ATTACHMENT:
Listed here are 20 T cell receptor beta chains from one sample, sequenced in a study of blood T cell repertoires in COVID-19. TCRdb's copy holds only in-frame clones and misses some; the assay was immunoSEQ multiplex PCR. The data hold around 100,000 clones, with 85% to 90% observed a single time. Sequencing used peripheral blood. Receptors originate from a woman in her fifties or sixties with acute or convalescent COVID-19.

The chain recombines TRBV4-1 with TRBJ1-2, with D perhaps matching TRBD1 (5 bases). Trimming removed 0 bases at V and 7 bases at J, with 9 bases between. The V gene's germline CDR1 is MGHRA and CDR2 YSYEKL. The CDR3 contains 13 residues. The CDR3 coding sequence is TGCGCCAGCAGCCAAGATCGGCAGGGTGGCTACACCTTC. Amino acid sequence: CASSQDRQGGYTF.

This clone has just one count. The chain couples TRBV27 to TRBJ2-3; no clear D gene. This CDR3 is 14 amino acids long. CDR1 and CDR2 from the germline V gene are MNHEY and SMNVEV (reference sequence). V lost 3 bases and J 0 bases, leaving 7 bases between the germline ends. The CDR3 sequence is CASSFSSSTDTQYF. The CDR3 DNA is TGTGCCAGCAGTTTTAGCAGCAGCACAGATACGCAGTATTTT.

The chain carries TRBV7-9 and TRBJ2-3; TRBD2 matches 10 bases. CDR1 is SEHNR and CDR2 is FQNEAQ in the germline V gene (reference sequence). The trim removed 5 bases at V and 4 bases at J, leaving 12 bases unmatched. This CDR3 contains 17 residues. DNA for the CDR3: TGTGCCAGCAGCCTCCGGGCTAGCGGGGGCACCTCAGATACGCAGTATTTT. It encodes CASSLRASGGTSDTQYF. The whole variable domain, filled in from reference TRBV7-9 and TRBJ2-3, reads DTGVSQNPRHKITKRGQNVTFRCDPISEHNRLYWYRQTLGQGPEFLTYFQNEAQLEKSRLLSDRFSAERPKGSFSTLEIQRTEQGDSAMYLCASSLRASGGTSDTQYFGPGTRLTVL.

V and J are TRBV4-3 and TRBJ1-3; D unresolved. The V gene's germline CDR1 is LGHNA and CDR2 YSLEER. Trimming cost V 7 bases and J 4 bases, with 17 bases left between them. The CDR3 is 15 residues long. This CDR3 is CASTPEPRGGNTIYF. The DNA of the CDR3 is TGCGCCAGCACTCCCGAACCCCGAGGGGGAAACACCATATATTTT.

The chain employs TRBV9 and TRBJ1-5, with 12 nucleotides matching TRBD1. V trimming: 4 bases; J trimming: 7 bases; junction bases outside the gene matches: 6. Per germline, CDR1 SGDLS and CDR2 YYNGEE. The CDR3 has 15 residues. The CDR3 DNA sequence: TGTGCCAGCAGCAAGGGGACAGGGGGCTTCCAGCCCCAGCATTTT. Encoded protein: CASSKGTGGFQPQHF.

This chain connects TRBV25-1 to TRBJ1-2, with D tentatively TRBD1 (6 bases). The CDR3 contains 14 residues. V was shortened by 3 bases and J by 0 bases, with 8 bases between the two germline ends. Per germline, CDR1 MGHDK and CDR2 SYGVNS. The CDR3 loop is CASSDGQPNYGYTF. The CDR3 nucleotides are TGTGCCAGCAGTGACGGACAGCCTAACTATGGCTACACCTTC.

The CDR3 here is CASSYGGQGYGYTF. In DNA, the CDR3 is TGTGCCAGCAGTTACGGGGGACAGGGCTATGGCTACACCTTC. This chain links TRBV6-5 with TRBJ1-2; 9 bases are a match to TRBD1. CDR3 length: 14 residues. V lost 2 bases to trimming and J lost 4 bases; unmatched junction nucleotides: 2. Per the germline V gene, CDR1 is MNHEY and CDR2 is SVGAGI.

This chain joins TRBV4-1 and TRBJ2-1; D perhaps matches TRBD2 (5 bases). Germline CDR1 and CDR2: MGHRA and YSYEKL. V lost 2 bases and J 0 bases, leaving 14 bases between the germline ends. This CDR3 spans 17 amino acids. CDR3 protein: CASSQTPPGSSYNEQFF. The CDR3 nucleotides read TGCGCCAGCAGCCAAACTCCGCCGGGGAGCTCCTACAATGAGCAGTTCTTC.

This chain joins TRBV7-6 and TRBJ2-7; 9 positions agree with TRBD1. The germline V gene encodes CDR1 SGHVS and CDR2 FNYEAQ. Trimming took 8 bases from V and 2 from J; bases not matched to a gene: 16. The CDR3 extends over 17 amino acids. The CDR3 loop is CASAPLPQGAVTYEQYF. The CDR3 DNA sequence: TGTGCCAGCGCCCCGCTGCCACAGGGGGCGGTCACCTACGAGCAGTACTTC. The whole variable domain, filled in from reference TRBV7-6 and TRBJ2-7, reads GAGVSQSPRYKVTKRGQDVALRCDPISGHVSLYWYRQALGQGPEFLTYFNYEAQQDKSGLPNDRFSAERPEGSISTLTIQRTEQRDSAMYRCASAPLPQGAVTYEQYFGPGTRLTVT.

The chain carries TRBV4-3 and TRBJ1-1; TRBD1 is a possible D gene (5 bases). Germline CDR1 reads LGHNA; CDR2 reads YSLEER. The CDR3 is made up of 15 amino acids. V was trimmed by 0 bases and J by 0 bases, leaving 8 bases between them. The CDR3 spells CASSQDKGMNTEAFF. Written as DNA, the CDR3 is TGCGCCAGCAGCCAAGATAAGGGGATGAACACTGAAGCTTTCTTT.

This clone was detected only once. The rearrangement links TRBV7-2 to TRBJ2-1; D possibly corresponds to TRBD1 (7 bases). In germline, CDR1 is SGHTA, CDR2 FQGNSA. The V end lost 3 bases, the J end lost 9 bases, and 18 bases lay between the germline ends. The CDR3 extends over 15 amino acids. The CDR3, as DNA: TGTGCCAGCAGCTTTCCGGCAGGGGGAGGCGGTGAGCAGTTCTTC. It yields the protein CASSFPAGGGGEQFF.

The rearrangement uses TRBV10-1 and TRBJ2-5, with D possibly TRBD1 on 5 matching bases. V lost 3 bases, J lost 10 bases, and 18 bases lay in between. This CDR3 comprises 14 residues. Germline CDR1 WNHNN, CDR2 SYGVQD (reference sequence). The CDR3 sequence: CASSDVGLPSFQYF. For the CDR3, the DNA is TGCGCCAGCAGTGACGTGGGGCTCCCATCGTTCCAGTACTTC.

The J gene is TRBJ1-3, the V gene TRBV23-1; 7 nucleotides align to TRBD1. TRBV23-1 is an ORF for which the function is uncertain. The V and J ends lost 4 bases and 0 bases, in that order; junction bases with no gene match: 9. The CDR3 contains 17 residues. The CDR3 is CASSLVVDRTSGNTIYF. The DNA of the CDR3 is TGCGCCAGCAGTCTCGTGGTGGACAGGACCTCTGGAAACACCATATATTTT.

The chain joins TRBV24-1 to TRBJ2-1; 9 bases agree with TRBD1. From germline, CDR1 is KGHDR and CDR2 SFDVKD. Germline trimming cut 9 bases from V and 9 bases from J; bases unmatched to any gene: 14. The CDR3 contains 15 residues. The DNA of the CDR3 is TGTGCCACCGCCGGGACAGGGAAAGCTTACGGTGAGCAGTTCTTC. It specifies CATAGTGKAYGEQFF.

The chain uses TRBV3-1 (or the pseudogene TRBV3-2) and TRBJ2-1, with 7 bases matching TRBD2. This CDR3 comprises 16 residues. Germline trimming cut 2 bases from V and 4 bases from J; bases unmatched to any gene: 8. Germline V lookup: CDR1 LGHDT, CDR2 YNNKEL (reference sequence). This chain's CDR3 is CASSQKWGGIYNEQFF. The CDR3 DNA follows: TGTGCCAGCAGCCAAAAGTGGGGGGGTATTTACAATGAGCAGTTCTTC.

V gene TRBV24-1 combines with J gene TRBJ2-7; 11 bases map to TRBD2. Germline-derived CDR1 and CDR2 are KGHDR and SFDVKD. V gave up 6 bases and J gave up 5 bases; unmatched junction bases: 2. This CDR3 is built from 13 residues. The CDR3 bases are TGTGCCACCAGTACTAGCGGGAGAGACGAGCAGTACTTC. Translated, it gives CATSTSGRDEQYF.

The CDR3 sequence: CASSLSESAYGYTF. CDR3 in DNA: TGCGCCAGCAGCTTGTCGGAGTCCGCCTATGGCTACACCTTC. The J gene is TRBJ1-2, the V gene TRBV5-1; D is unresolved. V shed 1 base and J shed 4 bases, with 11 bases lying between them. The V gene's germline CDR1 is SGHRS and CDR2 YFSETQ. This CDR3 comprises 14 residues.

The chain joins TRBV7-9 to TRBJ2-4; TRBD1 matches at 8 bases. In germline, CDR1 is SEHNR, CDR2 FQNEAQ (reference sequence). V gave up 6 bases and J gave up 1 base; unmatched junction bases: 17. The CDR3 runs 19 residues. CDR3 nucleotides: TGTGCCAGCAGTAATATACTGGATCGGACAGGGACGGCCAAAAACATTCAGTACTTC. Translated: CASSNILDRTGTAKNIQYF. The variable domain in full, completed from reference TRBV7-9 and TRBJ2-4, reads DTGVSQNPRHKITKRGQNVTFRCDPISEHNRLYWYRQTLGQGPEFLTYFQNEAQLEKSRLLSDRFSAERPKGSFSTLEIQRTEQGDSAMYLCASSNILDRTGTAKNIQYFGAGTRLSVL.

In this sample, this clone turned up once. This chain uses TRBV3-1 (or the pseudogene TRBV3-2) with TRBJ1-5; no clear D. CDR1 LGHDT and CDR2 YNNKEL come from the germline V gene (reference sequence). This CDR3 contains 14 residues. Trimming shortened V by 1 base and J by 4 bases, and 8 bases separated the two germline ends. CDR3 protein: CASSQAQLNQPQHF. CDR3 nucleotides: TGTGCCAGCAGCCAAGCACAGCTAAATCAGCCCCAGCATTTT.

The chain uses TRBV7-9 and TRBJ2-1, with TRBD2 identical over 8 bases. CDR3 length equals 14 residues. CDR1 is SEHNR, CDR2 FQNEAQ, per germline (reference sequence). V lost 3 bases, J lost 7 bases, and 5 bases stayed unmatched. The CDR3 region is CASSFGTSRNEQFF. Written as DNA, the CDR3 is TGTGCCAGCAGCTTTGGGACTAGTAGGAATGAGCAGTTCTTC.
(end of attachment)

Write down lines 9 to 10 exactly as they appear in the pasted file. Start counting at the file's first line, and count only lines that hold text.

This chain joins TRBV4-1 and TRBJ2-1; D perhaps matches TRBD2 (5 bases). Germline CDR1 and CDR2: MGHRA and YSYEKL. V lost 2 bases and J 0 bases, leaving 14 bases between the germline ends. This CDR3 spans 17 amino acids. CDR3 protein: CASSQTPPGSSYNEQFF. The CDR3 nucleotides read TGCGCCAGCAGCCAAACTCCGCCGGGGAGCTCCTACAATGAGCAGTTCTTC.

This chain joins TRBV7-6 and TRBJ2-7; 9 positions agree with TRBD1. The germline V gene encodes CDR1 SGHVS and CDR2 FNYEAQ. Trimming took 8 bases from V and 2 from J; bases not matched to a gene: 16. The CDR3 extends over 17 amino acids. The CDR3 loop is CASAPLPQGAVTYEQYF. The CDR3 DNA sequence: TGTGCCAGCGCCCCGCTGCCACAGGGGGCGGTCACCTACGAGCAGTACTTC. The whole variable domain, filled in from reference TRBV7-6 and TRBJ2-7, reads GAGVSQSPRYKVTKRGQDVALRCDPISGHVSLYWYRQALGQGPEFLTYFNYEAQQDKSGLPNDRFSAERPEGSISTLTIQRTEQRDSAMYRCASAPLPQGAVTYEQYFGPGTRLTVT.